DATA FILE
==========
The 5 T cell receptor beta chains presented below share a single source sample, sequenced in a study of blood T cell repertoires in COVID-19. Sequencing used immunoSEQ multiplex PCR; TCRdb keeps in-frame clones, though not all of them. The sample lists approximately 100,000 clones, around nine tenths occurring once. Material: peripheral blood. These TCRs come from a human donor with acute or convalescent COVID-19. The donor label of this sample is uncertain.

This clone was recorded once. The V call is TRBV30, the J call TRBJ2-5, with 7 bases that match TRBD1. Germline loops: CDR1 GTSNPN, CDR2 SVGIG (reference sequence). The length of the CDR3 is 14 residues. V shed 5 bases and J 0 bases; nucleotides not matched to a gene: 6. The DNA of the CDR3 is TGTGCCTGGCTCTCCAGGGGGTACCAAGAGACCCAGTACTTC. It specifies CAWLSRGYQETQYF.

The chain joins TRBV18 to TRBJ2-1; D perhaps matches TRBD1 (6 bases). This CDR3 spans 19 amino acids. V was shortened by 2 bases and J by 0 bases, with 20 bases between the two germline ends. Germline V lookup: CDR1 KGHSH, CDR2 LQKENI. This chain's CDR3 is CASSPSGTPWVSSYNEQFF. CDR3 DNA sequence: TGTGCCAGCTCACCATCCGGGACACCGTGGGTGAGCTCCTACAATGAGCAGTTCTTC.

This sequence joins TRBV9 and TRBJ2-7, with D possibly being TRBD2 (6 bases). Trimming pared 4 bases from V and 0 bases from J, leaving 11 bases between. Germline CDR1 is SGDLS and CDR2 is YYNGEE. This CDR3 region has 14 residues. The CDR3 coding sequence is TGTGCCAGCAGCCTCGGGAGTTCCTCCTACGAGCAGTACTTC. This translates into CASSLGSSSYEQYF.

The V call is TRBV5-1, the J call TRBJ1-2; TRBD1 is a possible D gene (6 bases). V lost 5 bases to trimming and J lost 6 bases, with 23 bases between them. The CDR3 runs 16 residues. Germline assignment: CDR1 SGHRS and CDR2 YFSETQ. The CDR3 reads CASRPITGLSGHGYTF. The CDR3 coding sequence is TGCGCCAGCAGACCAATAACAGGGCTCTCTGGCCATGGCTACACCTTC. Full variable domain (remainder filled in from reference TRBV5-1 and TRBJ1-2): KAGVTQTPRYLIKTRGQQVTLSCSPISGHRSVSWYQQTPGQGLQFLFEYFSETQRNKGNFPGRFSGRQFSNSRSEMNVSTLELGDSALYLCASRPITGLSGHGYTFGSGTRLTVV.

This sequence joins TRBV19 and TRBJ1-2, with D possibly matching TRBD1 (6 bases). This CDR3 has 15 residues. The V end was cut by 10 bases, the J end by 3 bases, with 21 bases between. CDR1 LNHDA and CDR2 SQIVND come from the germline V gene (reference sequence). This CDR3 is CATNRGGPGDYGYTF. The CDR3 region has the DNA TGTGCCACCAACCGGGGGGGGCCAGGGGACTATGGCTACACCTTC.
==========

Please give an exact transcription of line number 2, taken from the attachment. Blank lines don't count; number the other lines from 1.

This clone was recorded once. The V call is TRBV30, the J call TRBJ2-5, with 7 bases that match TRBD1. Germline loops: CDR1 GTSNPN, CDR2 SVGIG (reference sequence). The length of the CDR3 is 14 residues. V shed 5 bases and J 0 bases; nucleotides not matched to a gene: 6. The DNA of the CDR3 is TGTGCCTGGCTCTCCAGGGGGTACCAAGAGACCCAGTACTTC. It specifies CAWLSRGYQETQYF.